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Recipe for a Troubled Church

Recipe for a Troubled Church

Robert Webber
Recipe for a Troubled Church

A long-time friend and worship leader recently called me, and as usual, we joked around a lot, laughing together, and enjoying a frivolous moment. But then I asked, “Hey, how are things going at the church?”

I already knew from previous conversations that this once thriving church had headed south, so asking about things was really just plugging into an ongoing conversation. However, I wasn’t ready for his answer and for the serious discussion that followed.


I must first tell you a little about this church. It has been a growing suburban church for years. Because of the steady growth, the church decided to follow the principle of building a new space larger than its congregation. But almost from the day they opened the new sanctuary, the church has gone in reverse with a steady stream of people leaving. “Things have gotten much worse since we talked last.”

“There is division in the ministry team. Moral failures. People at each other’s throats. Discontent with worship. We don’t experience joy anymore. Lots of anger, backbiting. It is a mess, a real mess. Nobody seems to know what to do.”

“Let’s explore something here,” I said. “I think we have to approach this issue from an applied theology. The day has come to turn our back to the wisdom of the world, to business technique or therapeutic approaches to solving problems.”

“I agree with that! What do you have in mind?”

“I’ve been thinking a lot about theology as wisdom and not science. We need to live out theological conviction, rather than merely mouthing theological truths but never putting them into practice.”

“Okay, I agree, but how do we get there?” “Maybe the key to this is the opportunity that lies in an applied Lent and Easter,” I suggested. “Spell it out.”

I then described to him the following idea.

Applied Christian Calendar

What if you take the six-and-a-half weeks of Lent and the seven weeks of Easter as the season to die and be raised again to newness of life? Take Lent. It is a time to repent through fasting, prayer and the giving of alms. Start with the Ash Wednesday service. Get everyone to come. Put your cards on the table and state, “This church is in trouble. Here are the things going on. We are calling the whole community to use the time of Lent to fast, to pray and to ask God to show us what we need to do as a community to restore our love for each other, our joy of working together and our calling to be an effective people of God in this community.”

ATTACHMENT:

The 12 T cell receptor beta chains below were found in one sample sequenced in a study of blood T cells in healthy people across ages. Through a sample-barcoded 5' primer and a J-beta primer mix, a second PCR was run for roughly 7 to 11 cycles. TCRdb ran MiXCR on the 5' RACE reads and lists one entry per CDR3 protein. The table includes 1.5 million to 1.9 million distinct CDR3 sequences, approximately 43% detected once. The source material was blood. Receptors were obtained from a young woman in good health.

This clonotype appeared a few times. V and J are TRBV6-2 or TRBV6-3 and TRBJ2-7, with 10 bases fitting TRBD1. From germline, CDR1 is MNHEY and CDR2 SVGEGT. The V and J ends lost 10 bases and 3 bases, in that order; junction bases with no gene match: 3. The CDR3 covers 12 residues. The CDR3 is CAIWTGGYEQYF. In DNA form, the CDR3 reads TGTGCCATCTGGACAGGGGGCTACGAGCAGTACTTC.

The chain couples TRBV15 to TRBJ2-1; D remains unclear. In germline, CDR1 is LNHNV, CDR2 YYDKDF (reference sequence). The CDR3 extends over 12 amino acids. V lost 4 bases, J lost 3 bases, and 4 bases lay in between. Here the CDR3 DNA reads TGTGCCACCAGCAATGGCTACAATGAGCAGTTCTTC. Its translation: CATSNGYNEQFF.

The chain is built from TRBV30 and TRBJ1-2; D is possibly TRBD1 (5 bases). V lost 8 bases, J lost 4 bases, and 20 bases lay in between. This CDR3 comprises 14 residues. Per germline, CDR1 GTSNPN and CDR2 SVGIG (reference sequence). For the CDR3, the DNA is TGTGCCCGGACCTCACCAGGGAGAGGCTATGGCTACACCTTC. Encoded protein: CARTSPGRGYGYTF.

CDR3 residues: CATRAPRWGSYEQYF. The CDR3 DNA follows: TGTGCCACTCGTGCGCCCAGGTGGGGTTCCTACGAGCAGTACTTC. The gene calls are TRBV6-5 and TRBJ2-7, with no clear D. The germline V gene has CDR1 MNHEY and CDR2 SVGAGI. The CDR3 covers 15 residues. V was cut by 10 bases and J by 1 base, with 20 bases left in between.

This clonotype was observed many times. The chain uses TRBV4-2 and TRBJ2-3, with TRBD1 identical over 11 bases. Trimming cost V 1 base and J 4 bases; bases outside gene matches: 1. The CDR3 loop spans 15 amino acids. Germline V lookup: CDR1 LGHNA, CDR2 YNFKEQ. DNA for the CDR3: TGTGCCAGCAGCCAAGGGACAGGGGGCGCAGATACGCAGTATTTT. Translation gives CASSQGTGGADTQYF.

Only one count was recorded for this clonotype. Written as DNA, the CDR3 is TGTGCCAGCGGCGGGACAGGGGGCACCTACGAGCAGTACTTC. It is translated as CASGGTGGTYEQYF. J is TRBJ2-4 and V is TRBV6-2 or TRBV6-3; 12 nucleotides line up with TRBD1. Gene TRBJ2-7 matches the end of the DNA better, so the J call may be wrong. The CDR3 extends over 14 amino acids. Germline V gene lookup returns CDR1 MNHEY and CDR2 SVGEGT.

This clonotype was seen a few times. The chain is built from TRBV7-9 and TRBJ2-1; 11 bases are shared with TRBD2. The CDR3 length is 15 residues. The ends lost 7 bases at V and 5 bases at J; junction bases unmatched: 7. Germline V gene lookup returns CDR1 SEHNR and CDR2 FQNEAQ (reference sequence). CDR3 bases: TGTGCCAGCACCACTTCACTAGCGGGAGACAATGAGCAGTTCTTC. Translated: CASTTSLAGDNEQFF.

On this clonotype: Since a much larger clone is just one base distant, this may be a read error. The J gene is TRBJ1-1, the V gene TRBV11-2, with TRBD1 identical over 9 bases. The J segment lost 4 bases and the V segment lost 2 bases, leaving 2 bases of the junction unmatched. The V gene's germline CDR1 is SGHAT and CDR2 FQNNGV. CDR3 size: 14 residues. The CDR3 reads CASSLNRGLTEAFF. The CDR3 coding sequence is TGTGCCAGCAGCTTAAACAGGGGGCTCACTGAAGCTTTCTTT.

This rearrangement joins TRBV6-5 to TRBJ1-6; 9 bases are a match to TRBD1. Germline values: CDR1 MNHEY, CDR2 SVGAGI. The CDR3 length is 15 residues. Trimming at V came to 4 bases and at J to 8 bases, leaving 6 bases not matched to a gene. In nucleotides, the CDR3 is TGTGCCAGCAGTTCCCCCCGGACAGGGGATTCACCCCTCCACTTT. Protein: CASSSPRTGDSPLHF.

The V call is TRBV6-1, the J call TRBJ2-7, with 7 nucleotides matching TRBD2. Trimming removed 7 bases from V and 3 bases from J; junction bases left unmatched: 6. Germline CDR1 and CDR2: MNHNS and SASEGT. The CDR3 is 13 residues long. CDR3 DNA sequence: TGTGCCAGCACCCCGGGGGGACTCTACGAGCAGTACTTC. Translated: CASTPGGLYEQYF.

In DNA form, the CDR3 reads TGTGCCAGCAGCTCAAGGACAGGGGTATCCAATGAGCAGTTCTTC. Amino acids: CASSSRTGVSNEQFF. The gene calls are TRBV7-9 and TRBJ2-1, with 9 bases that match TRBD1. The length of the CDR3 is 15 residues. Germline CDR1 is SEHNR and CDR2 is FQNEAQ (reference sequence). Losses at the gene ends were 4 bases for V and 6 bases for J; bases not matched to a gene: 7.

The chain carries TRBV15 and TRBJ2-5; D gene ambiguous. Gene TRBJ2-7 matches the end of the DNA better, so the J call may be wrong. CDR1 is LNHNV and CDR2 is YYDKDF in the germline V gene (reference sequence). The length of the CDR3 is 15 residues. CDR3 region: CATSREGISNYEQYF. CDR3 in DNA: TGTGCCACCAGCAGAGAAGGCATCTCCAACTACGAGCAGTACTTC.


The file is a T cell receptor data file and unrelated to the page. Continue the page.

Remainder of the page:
During Lent, stay away from upbeat music. Sing songs of lament and confession. Follow the Lectionary or preach ser- mons from times of repentance, renewal and revival (like Nehemiah 8 and 9). Again and again, return to the theme that in Lent we bring to light our sin so that we can take these sins to the cross, nail them there and bury them in the grave never to be raised again. This is an applied theology of the crucifixion and grave.

The Turning Point

Make Good Friday a turning point day with the ancient “Service of the Cross.” Urge people to bring to the cross all their upsets, their grudges, backbiting, moral sins, gossip and whatever else binds the community from the fullness of God’s presence. Make Good Friday and Holy Saturday days of bringing into light the sins that nailed Jesus to the cross and days of special fasting, prayer, and repentance.

Then comes Easter. The congregation having gone into the journey of death and burial will be ready for the resurrection. Make the Easter service a time of great joy and festivity. Fill it with “Alleluia” songs, with a spirit of newness and beginning again. Make it the greatest feast day the church has ever known. Call the people to eat in each other’s homes, to embrace, dance, party, and experience the joy of a new beginning.

Easter lasts for seven weeks and ends on Pentecost Sunday. Make every Sunday a day to remember. Preach on the new beginning for each individual, for this church and for the world. Sing your hearts out and fill the season with fun parties for the whole church.

Experience the Season

This is applied theology. It does more than make Lent and Easter a head trip. It is an experience of the body. Bodies that were tired and oppressed, burdened with fasts, extra times of prayer, and confessions of wrongdoing become bodies engaged in joyful celebration, playful relationships, reconciliations, and new beginnings.

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